I obeyed and found a charming older man in plaid shirt and patchwork yachting pants, steel rim glasses and great dental work. Trim and neat, Jan was sitting at his chair in a room fitted out to seat 60 for club events. His spot was strategically placed between two windows so he could watch all the action on the river and dockside. The table was set with a coffee thermos, glass of tiny teaspoons and two cups and saucers.

“Bitte sitzen.

Wie kann ich Ihnen helfen?“, he asked.

“Ich spreche kein Deutsch. Dürfen wir sprechen Englisch?“, I offered back.

“Ah, English. I speak English. I lived in New Jersey back in the 50’s. Then it was all good with the hair combing and nice manners. Now ist all Snooki and J Wow. Better I’m here.

How can I help you?”

Hans told us we could stay as long as we liked and to let him know if we needed anything. “I’m always here,“ he said.

It was Easter weekend in a devoutly Christian country. The whole place was shuttered tighter than the Flipper estate on Sushi Tuesday. Hans provided electrics, Internet, and any tool I might need. He liked to help. People came to him. “They come here and tell me their problems. Lots of women. I guess I’m like their (fahder) father. Together we talk and then it works out. Sometimes it takes time. Till then I always have my boats to work on.”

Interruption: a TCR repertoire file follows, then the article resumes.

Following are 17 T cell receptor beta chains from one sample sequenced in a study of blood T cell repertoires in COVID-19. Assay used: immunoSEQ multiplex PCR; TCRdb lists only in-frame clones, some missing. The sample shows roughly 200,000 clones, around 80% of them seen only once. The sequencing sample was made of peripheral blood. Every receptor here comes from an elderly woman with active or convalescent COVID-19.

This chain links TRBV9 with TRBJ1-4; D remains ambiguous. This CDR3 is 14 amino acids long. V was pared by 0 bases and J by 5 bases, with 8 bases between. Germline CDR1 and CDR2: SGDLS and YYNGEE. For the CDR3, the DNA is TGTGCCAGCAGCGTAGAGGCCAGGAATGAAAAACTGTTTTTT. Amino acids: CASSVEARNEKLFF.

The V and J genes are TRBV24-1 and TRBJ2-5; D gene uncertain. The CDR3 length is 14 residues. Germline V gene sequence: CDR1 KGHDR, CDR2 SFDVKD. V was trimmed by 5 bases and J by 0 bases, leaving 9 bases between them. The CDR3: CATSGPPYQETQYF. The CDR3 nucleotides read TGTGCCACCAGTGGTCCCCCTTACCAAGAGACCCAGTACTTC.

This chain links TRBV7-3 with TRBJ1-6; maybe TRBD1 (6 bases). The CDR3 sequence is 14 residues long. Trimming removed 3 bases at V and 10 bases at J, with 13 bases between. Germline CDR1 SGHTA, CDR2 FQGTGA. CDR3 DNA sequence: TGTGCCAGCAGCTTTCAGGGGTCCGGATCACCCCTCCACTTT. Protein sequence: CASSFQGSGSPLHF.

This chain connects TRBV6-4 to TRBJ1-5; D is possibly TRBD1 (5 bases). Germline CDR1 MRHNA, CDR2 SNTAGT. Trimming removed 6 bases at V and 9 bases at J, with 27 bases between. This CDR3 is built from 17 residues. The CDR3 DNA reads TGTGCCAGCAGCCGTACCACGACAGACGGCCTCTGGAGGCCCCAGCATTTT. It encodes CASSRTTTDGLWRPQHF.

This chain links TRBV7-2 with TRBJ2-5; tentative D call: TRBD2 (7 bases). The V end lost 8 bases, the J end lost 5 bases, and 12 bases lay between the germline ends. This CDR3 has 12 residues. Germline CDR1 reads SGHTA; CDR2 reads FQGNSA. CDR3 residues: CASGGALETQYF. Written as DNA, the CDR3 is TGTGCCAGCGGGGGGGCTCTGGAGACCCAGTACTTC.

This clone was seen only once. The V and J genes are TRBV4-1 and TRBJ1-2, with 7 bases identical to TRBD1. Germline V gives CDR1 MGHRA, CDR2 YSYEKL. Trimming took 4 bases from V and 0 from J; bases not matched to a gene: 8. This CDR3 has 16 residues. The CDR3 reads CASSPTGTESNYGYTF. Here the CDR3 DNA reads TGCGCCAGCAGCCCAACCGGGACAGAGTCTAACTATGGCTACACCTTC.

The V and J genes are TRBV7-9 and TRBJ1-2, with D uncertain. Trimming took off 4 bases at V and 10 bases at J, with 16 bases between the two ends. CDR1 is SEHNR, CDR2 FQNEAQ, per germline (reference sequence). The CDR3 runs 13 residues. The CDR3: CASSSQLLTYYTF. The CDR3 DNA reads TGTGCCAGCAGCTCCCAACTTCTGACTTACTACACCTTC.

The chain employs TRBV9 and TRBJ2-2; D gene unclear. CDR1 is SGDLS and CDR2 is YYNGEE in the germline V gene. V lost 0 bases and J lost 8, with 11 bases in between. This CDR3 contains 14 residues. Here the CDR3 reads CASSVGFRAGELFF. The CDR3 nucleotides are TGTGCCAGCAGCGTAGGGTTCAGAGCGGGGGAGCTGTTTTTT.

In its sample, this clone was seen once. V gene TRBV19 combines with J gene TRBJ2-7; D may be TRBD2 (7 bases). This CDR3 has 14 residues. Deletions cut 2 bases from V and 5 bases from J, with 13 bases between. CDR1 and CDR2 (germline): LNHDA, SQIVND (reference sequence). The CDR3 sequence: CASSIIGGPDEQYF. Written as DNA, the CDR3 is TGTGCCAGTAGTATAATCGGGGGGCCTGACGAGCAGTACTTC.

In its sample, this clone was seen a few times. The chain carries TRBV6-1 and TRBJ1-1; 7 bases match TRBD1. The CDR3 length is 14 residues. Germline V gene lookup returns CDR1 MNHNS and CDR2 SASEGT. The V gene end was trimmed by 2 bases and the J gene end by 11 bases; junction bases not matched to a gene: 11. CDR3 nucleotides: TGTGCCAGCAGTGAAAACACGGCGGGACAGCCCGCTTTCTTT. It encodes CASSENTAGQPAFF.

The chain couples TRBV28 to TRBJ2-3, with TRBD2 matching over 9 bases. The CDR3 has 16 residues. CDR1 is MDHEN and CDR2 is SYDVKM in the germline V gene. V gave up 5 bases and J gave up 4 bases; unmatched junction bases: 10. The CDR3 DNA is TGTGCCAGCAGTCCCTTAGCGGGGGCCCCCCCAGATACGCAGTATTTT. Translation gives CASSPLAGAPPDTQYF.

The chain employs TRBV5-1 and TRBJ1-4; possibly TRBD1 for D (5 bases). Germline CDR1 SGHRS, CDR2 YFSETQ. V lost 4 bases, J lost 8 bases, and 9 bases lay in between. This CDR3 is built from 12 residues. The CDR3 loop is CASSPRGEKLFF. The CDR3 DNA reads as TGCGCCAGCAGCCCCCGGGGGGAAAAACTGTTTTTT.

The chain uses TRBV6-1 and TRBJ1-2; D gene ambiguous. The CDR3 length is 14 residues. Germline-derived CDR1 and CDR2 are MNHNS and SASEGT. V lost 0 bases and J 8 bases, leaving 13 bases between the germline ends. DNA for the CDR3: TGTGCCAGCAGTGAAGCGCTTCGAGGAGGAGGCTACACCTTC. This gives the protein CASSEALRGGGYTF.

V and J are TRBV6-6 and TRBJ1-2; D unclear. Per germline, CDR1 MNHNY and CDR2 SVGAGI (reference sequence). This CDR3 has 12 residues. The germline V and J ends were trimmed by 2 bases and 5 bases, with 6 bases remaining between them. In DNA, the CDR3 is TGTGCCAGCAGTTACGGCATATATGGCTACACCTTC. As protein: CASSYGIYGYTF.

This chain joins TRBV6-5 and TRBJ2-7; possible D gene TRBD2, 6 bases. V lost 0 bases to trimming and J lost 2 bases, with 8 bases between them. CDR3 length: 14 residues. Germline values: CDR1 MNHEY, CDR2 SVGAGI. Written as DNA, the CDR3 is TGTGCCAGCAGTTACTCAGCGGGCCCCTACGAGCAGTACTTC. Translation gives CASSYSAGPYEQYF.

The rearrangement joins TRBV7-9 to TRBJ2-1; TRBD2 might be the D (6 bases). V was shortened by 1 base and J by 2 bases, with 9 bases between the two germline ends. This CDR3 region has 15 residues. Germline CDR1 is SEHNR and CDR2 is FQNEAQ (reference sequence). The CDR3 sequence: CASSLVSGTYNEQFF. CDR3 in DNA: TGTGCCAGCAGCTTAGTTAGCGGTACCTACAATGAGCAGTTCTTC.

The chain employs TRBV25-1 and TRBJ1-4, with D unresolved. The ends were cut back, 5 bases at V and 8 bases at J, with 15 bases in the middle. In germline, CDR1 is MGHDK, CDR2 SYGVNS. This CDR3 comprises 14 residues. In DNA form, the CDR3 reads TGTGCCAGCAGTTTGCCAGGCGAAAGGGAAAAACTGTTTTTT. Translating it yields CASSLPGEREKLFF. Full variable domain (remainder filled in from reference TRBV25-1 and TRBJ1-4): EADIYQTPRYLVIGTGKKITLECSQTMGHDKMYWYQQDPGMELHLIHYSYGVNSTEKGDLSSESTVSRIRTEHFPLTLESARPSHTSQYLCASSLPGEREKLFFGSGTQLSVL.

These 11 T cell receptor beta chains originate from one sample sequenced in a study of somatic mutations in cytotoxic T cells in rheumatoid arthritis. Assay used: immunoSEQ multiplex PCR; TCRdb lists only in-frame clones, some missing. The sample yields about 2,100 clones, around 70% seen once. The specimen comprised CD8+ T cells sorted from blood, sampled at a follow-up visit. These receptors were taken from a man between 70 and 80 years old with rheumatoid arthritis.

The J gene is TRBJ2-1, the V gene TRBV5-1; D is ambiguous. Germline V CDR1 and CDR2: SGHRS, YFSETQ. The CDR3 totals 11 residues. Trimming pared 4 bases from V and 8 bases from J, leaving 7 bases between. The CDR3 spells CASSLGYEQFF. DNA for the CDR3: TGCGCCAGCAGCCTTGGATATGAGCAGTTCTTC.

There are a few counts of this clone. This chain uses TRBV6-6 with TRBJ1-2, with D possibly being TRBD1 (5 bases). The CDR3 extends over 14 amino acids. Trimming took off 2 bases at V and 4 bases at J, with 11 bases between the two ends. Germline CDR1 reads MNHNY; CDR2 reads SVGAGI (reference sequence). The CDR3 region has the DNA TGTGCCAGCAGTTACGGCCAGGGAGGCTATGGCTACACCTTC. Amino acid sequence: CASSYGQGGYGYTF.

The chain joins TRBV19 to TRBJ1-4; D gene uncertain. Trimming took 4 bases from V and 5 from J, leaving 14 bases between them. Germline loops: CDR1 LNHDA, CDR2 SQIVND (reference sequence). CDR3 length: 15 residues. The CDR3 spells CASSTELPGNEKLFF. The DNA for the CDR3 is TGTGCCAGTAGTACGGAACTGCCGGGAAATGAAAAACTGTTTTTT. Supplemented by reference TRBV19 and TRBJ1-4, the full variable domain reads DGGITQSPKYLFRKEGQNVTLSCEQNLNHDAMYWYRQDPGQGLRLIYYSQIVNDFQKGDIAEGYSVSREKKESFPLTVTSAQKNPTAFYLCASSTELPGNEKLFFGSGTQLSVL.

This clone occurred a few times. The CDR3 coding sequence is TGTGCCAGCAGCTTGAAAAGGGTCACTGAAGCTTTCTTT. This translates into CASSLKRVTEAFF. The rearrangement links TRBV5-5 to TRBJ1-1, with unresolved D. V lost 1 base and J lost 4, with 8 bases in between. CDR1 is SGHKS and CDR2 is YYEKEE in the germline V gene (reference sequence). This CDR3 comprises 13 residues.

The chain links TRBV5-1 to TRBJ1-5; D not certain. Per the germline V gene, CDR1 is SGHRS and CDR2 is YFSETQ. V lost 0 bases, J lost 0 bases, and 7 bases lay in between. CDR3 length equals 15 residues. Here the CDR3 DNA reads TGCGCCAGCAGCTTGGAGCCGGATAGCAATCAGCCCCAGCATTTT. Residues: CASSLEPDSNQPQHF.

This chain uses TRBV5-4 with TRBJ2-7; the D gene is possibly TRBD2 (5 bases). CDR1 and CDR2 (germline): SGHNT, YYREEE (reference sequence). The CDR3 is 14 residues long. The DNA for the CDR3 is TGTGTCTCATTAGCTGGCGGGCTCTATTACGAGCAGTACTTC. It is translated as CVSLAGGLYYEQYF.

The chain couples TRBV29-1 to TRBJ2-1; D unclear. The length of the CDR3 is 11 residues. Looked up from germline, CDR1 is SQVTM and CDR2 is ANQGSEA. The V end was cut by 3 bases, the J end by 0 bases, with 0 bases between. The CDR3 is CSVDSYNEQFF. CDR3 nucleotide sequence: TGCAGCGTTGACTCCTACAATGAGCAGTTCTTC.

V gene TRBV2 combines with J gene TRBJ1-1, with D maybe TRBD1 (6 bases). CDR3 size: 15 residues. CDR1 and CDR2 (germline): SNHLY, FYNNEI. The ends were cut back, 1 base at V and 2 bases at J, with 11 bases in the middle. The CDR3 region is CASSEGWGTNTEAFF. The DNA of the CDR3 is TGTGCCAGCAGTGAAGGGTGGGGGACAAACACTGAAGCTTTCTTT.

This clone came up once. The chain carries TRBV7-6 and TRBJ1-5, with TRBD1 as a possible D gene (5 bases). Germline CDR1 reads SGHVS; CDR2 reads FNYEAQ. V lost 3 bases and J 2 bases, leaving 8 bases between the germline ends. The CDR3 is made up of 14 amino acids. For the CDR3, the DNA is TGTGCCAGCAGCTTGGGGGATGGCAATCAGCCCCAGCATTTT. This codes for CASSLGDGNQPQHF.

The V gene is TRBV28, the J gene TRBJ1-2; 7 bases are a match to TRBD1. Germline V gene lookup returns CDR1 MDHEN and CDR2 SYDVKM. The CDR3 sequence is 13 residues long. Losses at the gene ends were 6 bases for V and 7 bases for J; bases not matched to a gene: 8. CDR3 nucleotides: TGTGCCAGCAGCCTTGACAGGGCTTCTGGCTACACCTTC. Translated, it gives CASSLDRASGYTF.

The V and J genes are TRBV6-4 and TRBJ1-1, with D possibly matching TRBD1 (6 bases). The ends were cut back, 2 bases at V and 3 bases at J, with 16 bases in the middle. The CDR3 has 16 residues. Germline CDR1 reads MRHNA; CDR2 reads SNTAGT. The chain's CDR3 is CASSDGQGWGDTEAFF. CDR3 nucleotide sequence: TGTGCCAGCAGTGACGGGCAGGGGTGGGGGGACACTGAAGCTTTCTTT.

Hans had been married twice. “The women, they never stay. I have been all over the Rhine and the men all have been married once, twice, more. The women they don’t like boats.” Now he was alone with his boats at a spry 80.

He lives on a 10-meter powerboat he built several decades ago. When Jan builds you a boat it comes back to him when you die. This boat’s owner had passed away a few years ago and like all things the boat too returned to its maker. At age 80 Jan has outlived a lot of his patrons and has quite a few returned boats tied up along the dock and at his shop wharf.

We sat for a while talking about the river and boats and then the crew had to head back down to the dock to take care of Djes and set forth to Düsseldorf and its famed Alt bier. The crew left Hans to take the 30-minute walk into the old town. Along the Rhine lovely paths amble amid parklands. We chose a major walkway lined with massive moss-covered plane trees that follow Cecilienstraße to the old town. A wide avenue,  Cecilienstraße has five-story apartment living set against a busy road then a wide blvd with another road/tramway. All is somehow quiet with the buildings looking across to a tasty view of Rhinescape.